Something New Under Sun at Big A : Angels Play Day Opener

Times Staff Writer

It was 4:30 a.m. Monday at a campsite along the Colorado River when Darline Gorman, 49, began driving toward Anaheim. Her destination: the California Angels’ first daytime home season opener, against the Seattle Mariners.

“I just had to be here” in Anaheim Stadium, said Gorman, who moved to Anaheim from San Francisco in 1961. “I was here for the first game 20 years ago. I can’t recall the score, but I remember the Angels played the Giants (the Angels lost 9-3, but recovered the next day, 6-5). It was an exhibition game. I’ve been coming ever since.” A friend leaned across the aisle and said, “Maybe this will be our year.”

“What do you mean maybe ? This is the Angels’ year!” Gorman replied.

Bands, Banners, Cannon


Shouts of “Yeah!” and “You bet it is!” and “Go Angels!” came from other fans nearby. Asked why opening day was special to her, Gorman said: “I like baseball. You don’t need another reason. I just wanted to be here.”

It was like that for many of the 37,489 fans who attended Monday’s game. They couldn’t quite put their finger on why opening day is an extraordinary event, other than their self-acknowledged obsession with the national pastime.

The Angels did it up big, with bands, banners and cannon blasts.

Entertainer Donny Osmond, grand marshal for opening day ceremonies, was chauffeured around the warning track until he reached home plate. A 7-year-old girl who was marching on the field with her classmates in green plaid skirts turned to her father and asked: “Donny who?”


As more than 500 band, flag and drill team members from Katella, Western, Savanna and Magnolia high schools performed to strains of “Give My Regards to Broadway,” some marchers displayed banners with slogans such as “Miss Anaheim Beauties Bring Out the Beast in Our 1986 Angels!”

Meanwhile, Angel ballplayer Doug DeCinces strolled over to wheelchair-bound March of Dimes representative Ben Spangenberg, 4, of Laguna Beach. DeCinces pushed his baseball glove into Ben’s little hands, but the boy pawed the glove nervously, as if he didn’t know what to do. “Go ahead, put it on this hand,” DeCinces said, showing him how. Ben looked up at DeCinces with the smallest of grins. Later, Ben threw out the first ball to Angels ballplayer Bobby Grich. Ben nodded vigorously in approval as his pitch reached the plate.

In the dugout, Angels Manager Gene Mauch said of home openers, “They’re all special. Each one is.”

Singer Johnny Mathis sang “The Star-Spangled Banner,” fiddling with headphones from one measure to the next. Rows of balloons mounted on the railings behind home plate burst on cue when Mathis finished.


‘Good for Business’

Asked if opening day made his task any harder, Mathis smiled: “No, not really. It’s just that the headphones they gave me last year were a lot better. They kept the reverb out of my ears from the stadium loudspeakers. This time they didn’t.”

Back in the stands, James Kirpatrick, 16, of Anaheim trudged up and down the aisles selling souvenirs. “Opening days are good for business,” he said, “but particularly day games are good. We sell a lot of hats because of the sun.” Kirpatrick shifted his load. “This is very heavy,” he said. “It’s hard work.”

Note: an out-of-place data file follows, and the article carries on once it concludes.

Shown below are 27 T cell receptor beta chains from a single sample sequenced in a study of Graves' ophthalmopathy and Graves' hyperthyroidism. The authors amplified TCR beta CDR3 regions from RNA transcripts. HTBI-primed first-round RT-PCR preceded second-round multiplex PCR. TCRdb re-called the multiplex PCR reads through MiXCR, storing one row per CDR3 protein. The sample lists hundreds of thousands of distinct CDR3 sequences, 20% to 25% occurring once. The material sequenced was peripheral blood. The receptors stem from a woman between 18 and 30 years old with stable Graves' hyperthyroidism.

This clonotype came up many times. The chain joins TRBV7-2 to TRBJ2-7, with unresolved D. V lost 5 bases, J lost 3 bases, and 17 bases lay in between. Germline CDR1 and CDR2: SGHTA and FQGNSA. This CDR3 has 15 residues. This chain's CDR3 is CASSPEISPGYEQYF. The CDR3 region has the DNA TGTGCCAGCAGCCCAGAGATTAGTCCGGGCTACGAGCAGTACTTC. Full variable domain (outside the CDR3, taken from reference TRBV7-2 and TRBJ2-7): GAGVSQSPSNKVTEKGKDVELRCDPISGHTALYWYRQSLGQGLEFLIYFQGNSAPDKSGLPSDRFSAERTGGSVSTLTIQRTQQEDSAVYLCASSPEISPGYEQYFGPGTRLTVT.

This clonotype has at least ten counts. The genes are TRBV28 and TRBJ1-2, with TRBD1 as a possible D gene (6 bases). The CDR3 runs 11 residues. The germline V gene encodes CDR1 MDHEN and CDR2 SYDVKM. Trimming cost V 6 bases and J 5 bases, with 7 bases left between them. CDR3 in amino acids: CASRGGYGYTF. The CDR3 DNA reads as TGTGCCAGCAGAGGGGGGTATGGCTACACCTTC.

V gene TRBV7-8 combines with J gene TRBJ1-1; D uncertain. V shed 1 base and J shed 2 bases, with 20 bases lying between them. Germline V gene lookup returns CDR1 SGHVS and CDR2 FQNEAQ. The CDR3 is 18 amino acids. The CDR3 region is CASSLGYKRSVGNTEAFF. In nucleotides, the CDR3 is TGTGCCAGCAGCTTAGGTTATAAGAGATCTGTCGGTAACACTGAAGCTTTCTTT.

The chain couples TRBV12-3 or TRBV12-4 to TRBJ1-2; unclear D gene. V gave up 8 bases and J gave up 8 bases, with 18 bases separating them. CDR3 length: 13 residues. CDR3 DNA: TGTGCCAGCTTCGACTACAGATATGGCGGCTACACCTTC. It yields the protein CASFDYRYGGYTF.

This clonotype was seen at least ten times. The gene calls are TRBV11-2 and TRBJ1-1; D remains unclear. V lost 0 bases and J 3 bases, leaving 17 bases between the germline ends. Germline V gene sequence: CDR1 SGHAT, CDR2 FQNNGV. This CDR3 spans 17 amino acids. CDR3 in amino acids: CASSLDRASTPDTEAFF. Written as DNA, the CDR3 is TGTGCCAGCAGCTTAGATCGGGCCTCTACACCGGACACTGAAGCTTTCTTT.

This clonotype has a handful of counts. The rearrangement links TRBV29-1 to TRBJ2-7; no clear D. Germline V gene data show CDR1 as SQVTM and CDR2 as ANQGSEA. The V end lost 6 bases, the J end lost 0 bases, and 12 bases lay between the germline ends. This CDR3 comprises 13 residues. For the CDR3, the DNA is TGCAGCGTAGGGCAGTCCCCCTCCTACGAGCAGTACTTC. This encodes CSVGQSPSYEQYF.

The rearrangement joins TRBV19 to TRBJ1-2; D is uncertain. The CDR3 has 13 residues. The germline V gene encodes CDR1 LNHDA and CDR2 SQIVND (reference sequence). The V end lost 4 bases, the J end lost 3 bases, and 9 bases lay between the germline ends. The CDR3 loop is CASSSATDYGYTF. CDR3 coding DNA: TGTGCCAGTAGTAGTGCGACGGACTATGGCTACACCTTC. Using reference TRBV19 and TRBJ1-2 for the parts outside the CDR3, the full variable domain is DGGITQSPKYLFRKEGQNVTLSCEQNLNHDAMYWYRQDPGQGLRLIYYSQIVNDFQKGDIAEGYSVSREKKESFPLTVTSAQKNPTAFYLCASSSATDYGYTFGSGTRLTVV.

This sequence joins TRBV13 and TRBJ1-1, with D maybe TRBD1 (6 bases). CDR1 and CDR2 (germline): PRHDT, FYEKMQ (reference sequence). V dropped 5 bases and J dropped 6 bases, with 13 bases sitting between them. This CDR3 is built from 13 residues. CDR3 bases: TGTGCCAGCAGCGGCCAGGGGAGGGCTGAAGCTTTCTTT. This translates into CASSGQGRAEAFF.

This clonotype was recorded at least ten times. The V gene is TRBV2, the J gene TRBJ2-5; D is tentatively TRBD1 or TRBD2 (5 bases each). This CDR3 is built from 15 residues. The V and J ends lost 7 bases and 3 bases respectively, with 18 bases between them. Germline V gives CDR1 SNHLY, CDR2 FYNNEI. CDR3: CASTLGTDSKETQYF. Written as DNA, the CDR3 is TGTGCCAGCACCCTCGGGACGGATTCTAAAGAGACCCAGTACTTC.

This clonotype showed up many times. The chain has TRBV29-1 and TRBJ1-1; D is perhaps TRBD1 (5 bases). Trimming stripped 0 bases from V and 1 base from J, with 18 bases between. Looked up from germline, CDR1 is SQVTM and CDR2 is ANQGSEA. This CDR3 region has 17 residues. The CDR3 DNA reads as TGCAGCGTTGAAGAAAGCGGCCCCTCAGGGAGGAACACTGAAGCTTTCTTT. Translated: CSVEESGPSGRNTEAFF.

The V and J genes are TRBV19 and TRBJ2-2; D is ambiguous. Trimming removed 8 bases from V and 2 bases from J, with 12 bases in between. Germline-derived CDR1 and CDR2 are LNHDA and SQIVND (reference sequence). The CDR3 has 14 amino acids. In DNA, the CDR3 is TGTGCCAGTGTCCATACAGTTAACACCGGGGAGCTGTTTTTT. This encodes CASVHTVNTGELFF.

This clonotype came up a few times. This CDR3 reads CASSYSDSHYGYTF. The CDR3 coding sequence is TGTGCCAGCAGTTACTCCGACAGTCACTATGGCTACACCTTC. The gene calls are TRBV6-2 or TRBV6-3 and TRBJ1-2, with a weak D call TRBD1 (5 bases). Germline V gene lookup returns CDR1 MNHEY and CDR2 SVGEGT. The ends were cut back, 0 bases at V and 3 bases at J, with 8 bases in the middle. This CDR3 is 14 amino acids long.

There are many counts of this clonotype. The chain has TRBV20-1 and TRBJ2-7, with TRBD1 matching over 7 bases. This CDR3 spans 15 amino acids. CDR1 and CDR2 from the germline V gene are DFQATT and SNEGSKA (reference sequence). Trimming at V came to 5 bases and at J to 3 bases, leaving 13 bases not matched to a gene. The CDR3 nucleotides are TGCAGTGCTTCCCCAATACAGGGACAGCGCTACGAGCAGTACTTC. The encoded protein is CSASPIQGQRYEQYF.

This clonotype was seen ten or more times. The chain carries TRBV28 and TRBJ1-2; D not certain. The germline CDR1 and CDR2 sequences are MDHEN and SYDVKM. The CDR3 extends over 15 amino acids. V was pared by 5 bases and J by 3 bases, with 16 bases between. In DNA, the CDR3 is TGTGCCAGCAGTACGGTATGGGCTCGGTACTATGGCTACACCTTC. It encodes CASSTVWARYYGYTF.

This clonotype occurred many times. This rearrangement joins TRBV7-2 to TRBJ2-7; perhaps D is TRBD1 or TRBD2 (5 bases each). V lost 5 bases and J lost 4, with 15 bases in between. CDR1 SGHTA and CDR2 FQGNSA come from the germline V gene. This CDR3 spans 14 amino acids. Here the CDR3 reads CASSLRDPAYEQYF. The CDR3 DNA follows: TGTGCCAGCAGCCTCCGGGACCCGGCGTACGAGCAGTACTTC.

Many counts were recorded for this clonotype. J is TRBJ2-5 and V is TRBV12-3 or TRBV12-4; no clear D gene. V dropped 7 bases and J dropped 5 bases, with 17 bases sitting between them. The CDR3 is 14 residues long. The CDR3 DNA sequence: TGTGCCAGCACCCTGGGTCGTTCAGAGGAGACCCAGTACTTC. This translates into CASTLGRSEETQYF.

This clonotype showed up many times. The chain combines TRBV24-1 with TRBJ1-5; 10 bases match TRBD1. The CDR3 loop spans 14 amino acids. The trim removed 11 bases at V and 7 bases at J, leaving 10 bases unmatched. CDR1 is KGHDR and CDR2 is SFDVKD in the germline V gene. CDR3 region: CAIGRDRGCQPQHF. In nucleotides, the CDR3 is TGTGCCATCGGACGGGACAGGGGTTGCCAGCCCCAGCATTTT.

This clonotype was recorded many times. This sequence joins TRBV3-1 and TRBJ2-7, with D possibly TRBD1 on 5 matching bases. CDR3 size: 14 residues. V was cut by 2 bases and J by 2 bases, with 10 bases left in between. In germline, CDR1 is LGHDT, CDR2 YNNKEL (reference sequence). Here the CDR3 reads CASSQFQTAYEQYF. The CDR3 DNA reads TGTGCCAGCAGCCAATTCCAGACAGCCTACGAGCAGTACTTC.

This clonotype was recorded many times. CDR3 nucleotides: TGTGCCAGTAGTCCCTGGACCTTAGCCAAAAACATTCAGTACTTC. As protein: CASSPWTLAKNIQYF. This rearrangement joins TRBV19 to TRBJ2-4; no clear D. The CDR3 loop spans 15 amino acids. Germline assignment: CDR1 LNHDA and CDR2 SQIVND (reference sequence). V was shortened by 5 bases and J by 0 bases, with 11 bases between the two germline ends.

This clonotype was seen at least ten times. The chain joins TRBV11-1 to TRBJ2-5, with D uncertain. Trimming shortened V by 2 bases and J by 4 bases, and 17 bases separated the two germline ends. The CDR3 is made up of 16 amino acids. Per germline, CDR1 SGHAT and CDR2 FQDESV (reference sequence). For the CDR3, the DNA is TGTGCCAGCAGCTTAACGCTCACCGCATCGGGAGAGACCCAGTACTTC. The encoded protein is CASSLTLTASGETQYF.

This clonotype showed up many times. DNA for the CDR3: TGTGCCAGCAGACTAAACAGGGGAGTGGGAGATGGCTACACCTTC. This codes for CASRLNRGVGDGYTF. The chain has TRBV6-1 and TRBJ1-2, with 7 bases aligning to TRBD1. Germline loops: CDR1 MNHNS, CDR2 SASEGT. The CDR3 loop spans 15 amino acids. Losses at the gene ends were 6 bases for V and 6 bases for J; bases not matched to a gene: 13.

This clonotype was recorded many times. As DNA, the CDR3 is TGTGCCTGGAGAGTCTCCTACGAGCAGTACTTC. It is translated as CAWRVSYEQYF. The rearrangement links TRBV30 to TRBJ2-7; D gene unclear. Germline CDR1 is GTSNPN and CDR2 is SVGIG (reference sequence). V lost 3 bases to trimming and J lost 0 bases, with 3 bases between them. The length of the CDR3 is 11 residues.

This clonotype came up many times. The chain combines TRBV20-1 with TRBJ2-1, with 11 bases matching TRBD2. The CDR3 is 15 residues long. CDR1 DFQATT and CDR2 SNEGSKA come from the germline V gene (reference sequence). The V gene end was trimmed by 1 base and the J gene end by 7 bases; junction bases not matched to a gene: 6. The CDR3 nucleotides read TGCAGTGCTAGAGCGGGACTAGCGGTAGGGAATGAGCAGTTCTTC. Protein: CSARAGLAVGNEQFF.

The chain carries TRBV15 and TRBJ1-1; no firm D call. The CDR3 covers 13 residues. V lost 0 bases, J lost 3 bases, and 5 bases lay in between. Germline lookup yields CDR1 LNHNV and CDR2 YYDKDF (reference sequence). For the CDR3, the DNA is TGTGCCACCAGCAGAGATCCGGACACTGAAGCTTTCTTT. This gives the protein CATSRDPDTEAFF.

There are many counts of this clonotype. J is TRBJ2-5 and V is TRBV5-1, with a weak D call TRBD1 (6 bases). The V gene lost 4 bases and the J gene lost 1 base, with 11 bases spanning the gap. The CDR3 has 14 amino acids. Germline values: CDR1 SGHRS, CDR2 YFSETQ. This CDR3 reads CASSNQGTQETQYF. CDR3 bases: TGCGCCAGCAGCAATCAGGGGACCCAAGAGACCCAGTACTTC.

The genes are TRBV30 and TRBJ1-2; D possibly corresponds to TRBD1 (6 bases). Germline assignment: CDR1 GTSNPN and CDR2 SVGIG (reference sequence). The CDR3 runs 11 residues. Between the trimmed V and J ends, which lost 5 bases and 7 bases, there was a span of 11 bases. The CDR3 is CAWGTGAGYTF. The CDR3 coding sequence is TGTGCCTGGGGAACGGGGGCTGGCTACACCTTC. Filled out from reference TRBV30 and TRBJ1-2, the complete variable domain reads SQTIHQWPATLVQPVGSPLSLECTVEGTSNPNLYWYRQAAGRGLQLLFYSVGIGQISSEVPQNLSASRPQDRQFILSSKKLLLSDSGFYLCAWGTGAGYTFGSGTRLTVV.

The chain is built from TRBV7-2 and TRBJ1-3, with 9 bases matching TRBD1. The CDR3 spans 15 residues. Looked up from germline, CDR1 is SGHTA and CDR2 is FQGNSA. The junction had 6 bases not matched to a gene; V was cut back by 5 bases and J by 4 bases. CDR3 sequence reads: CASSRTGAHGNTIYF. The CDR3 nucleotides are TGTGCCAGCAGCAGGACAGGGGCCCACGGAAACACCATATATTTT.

Meanwhile, sitting a few rows behind the back stop, state Court of Appeal Justice Thomas F. Crosby joked that he was gathering evidence for the Angels versus Anaheim trial, which involves contract disputes between the city and the ball club. The trial is in Superior Court but Crosby may hear it on appeal.


Apparently there are no hard feelings between the litigants because Anaheim officials, including Mayor Don Roth, were much in evidence.

Students ‘Took Day Off’

Among the fans who occupied front-row field boxes were Wendy Sterman, 20, an economics major at UC San Diego, and her sister Tammy, 16, a student at Tustin’s Foothill High School. Both admitted they were “playing hooky.”

“We took the day off,” said Wendy. “It’s opening day, our dad got tickets, so we decided to be here. My dad used to take us to Angels games a lot when we were kids.” Asked how their father was able to get front-row seats, Wendy replied: “My father is an accountant. . . . He has friends and connections. . . .”


Mark Hennemuth, 7, of Santa Ana chomped on a hot dog during the pregame festivities. He said he had been released early from school to attend the game. When classmates asked him why he was leaving early, he replied, “It’s none of your business,” according to Mark. But he told The Times he would take game souvenirs to school today to share with his friends.

“He’s already a longtime Angels fan,” said Mark’s mother, Jan Hennemuth. “He went to his first Angels came when he was 5 days old.”

‘The Home Team for Me’

Elsewhere in the front row, James and Garnet Scarborough, both 76, of Chino protected themselves against the sun with straw hats. They said they have been going to Angels games for 15 years. They moved from Ohio in 1972, where they were avid Cincinnati Reds fans.


“I just like baseball, and this is the home team for me,” said James Scarborough, a retired coal miner. “I used to play semipro ball, and now I just love to watch from the stands.”

And Rae Miller, 65, said she attended the first Angels games in the stadium 20 years ago but can’t recall much about them.

“We were part of a group from Autonetics back then,” she said. “Now I get to about two-thirds of the home games. . . . Today I’m taking a break from a bowling tournament.”

For others, like Karen Burleson, wife of Angels shortstop Rick Burleson, the day was special because her husband was returning to the lineup after a serious injury. She had brought the couple’s three children--Tyler, 8, Chad, 5, and Kyle, 3.


Burleson said, “Can you believe it? They’re actually going to see their father play.”

They also saw the Angels win, 7-6.